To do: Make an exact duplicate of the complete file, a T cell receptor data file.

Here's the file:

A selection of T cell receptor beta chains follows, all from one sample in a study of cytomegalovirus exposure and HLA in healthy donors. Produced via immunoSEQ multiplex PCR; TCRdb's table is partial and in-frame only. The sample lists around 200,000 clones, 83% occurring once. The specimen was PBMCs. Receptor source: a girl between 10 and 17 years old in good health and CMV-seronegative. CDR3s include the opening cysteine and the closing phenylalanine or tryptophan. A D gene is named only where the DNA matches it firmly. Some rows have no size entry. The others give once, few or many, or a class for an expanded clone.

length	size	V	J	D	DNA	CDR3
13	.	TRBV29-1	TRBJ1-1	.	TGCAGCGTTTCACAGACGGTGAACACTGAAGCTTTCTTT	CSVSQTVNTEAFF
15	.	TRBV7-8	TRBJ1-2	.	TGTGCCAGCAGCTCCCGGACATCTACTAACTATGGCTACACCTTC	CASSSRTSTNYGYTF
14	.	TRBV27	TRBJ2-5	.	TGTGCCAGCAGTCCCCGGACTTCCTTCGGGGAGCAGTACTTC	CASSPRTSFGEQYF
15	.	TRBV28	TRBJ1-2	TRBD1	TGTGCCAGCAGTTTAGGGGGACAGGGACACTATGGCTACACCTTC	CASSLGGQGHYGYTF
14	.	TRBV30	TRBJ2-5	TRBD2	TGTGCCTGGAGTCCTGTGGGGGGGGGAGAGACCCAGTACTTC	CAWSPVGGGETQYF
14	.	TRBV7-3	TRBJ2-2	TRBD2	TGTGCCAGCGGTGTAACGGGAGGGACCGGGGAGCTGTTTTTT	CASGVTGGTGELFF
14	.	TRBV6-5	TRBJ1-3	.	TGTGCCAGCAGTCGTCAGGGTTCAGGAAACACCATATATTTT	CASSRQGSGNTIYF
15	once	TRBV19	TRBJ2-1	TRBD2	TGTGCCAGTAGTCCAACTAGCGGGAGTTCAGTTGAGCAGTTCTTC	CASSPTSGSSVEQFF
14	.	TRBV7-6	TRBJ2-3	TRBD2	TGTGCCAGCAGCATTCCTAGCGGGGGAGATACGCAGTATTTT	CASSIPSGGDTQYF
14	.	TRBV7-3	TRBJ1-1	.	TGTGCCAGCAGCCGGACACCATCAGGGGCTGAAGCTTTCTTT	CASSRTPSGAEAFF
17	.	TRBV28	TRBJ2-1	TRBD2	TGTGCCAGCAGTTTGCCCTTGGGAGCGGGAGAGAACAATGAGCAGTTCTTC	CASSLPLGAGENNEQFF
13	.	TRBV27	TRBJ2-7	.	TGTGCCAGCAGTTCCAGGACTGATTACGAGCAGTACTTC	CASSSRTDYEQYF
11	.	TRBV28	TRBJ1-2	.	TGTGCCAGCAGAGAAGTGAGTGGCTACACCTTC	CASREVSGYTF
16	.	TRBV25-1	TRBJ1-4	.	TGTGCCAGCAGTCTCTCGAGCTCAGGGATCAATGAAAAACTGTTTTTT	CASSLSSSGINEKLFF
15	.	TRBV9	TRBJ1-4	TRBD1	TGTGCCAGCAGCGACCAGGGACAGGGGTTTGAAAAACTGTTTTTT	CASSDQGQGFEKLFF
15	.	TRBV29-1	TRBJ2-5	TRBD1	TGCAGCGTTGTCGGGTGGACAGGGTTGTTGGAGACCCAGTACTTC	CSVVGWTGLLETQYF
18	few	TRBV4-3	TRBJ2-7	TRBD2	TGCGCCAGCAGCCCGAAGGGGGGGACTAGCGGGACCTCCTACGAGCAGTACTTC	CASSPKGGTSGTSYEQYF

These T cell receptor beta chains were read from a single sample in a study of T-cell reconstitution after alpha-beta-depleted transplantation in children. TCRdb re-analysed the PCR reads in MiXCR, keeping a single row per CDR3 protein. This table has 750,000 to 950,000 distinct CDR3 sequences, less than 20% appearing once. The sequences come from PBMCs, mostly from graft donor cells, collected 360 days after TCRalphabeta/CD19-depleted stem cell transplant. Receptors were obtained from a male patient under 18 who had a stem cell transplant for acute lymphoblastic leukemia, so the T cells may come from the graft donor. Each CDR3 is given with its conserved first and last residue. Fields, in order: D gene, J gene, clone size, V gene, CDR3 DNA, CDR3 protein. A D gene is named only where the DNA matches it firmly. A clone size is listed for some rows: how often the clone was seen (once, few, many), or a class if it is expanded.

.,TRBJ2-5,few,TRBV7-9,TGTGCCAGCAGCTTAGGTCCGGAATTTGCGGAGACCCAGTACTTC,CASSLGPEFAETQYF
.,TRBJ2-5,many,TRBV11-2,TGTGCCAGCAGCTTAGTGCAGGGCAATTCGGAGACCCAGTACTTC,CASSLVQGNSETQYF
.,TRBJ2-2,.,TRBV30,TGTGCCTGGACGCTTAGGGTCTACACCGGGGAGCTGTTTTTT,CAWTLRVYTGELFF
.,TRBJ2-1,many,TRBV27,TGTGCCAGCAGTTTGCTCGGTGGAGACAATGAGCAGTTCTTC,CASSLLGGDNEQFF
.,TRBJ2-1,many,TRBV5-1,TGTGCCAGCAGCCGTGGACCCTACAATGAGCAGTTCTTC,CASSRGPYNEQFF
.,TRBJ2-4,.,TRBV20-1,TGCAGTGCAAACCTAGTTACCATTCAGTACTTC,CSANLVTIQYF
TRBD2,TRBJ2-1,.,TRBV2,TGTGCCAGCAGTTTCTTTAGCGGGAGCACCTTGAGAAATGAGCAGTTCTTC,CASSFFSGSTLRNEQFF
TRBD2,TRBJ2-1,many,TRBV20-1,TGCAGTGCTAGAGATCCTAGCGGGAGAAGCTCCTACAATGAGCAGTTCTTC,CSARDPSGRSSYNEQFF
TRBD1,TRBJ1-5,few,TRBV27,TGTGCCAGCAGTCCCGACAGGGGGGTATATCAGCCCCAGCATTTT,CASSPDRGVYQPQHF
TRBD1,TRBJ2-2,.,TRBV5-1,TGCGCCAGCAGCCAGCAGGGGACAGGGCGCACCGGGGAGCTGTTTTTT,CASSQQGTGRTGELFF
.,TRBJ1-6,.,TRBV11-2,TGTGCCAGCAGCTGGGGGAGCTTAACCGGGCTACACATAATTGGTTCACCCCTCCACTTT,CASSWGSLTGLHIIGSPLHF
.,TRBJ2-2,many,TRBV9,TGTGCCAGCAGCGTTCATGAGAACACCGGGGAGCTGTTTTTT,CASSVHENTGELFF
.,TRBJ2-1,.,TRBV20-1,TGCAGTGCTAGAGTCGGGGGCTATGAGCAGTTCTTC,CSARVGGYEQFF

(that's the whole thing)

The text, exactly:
A selection of T cell receptor beta chains follows, all from one sample in a study of cytomegalovirus exposure and HLA in healthy donors. Produced via immunoSEQ multiplex PCR; TCRdb's table is partial and in-frame only. The sample lists around 200,000 clones, 83% occurring once. The specimen was PBMCs. Receptor source: a girl between 10 and 17 years old in good health and CMV-seronegative. CDR3s include the opening cysteine and the closing phenylalanine or tryptophan. A D gene is named only where the DNA matches it firmly. Some rows have no size entry. The others give once, few or many, or a class for an expanded clone.

length	size	V	J	D	DNA	CDR3
13	.	TRBV29-1	TRBJ1-1	.	TGCAGCGTTTCACAGACGGTGAACACTGAAGCTTTCTTT	CSVSQTVNTEAFF
15	.	TRBV7-8	TRBJ1-2	.	TGTGCCAGCAGCTCCCGGACATCTACTAACTATGGCTACACCTTC	CASSSRTSTNYGYTF
14	.	TRBV27	TRBJ2-5	.	TGTGCCAGCAGTCCCCGGACTTCCTTCGGGGAGCAGTACTTC	CASSPRTSFGEQYF
15	.	TRBV28	TRBJ1-2	TRBD1	TGTGCCAGCAGTTTAGGGGGACAGGGACACTATGGCTACACCTTC	CASSLGGQGHYGYTF
14	.	TRBV30	TRBJ2-5	TRBD2	TGTGCCTGGAGTCCTGTGGGGGGGGGAGAGACCCAGTACTTC	CAWSPVGGGETQYF
14	.	TRBV7-3	TRBJ2-2	TRBD2	TGTGCCAGCGGTGTAACGGGAGGGACCGGGGAGCTGTTTTTT	CASGVTGGTGELFF
14	.	TRBV6-5	TRBJ1-3	.	TGTGCCAGCAGTCGTCAGGGTTCAGGAAACACCATATATTTT	CASSRQGSGNTIYF
15	once	TRBV19	TRBJ2-1	TRBD2	TGTGCCAGTAGTCCAACTAGCGGGAGTTCAGTTGAGCAGTTCTTC	CASSPTSGSSVEQFF
14	.	TRBV7-6	TRBJ2-3	TRBD2	TGTGCCAGCAGCATTCCTAGCGGGGGAGATACGCAGTATTTT	CASSIPSGGDTQYF
14	.	TRBV7-3	TRBJ1-1	.	TGTGCCAGCAGCCGGACACCATCAGGGGCTGAAGCTTTCTTT	CASSRTPSGAEAFF
17	.	TRBV28	TRBJ2-1	TRBD2	TGTGCCAGCAGTTTGCCCTTGGGAGCGGGAGAGAACAATGAGCAGTTCTTC	CASSLPLGAGENNEQFF
13	.	TRBV27	TRBJ2-7	.	TGTGCCAGCAGTTCCAGGACTGATTACGAGCAGTACTTC	CASSSRTDYEQYF
11	.	TRBV28	TRBJ1-2	.	TGTGCCAGCAGAGAAGTGAGTGGCTACACCTTC	CASREVSGYTF
16	.	TRBV25-1	TRBJ1-4	.	TGTGCCAGCAGTCTCTCGAGCTCAGGGATCAATGAAAAACTGTTTTTT	CASSLSSSGINEKLFF
15	.	TRBV9	TRBJ1-4	TRBD1	TGTGCCAGCAGCGACCAGGGACAGGGGTTTGAAAAACTGTTTTTT	CASSDQGQGFEKLFF
15	.	TRBV29-1	TRBJ2-5	TRBD1	TGCAGCGTTGTCGGGTGGACAGGGTTGTTGGAGACCCAGTACTTC	CSVVGWTGLLETQYF
18	few	TRBV4-3	TRBJ2-7	TRBD2	TGCGCCAGCAGCCCGAAGGGGGGGACTAGCGGGACCTCCTACGAGCAGTACTTC	CASSPKGGTSGTSYEQYF

These T cell receptor beta chains were read from a single sample in a study of T-cell reconstitution after alpha-beta-depleted transplantation in children. TCRdb re-analysed the PCR reads in MiXCR, keeping a single row per CDR3 protein. This table has 750,000 to 950,000 distinct CDR3 sequences, less than 20% appearing once. The sequences come from PBMCs, mostly from graft donor cells, collected 360 days after TCRalphabeta/CD19-depleted stem cell transplant. Receptors were obtained from a male patient under 18 who had a stem cell transplant for acute lymphoblastic leukemia, so the T cells may come from the graft donor. Each CDR3 is given with its conserved first and last residue. Fields, in order: D gene, J gene, clone size, V gene, CDR3 DNA, CDR3 protein. A D gene is named only where the DNA matches it firmly. A clone size is listed for some rows: how often the clone was seen (once, few, many), or a class if it is expanded.

.,TRBJ2-5,few,TRBV7-9,TGTGCCAGCAGCTTAGGTCCGGAATTTGCGGAGACCCAGTACTTC,CASSLGPEFAETQYF
.,TRBJ2-5,many,TRBV11-2,TGTGCCAGCAGCTTAGTGCAGGGCAATTCGGAGACCCAGTACTTC,CASSLVQGNSETQYF
.,TRBJ2-2,.,TRBV30,TGTGCCTGGACGCTTAGGGTCTACACCGGGGAGCTGTTTTTT,CAWTLRVYTGELFF
.,TRBJ2-1,many,TRBV27,TGTGCCAGCAGTTTGCTCGGTGGAGACAATGAGCAGTTCTTC,CASSLLGGDNEQFF
.,TRBJ2-1,many,TRBV5-1,TGTGCCAGCAGCCGTGGACCCTACAATGAGCAGTTCTTC,CASSRGPYNEQFF
.,TRBJ2-4,.,TRBV20-1,TGCAGTGCAAACCTAGTTACCATTCAGTACTTC,CSANLVTIQYF
TRBD2,TRBJ2-1,.,TRBV2,TGTGCCAGCAGTTTCTTTAGCGGGAGCACCTTGAGAAATGAGCAGTTCTTC,CASSFFSGSTLRNEQFF
TRBD2,TRBJ2-1,many,TRBV20-1,TGCAGTGCTAGAGATCCTAGCGGGAGAAGCTCCTACAATGAGCAGTTCTTC,CSARDPSGRSSYNEQFF
TRBD1,TRBJ1-5,few,TRBV27,TGTGCCAGCAGTCCCGACAGGGGGGTATATCAGCCCCAGCATTTT,CASSPDRGVYQPQHF
TRBD1,TRBJ2-2,.,TRBV5-1,TGCGCCAGCAGCCAGCAGGGGACAGGGCGCACCGGGGAGCTGTTTTTT,CASSQQGTGRTGELFF
.,TRBJ1-6,.,TRBV11-2,TGTGCCAGCAGCTGGGGGAGCTTAACCGGGCTACACATAATTGGTTCACCCCTCCACTTT,CASSWGSLTGLHIIGSPLHF
.,TRBJ2-2,many,TRBV9,TGTGCCAGCAGCGTTCATGAGAACACCGGGGAGCTGTTTTTT,CASSVHENTGELFF
.,TRBJ2-1,.,TRBV20-1,TGCAGTGCTAGAGTCGGGGGCTATGAGCAGTTCTTC,CSARVGGYEQFF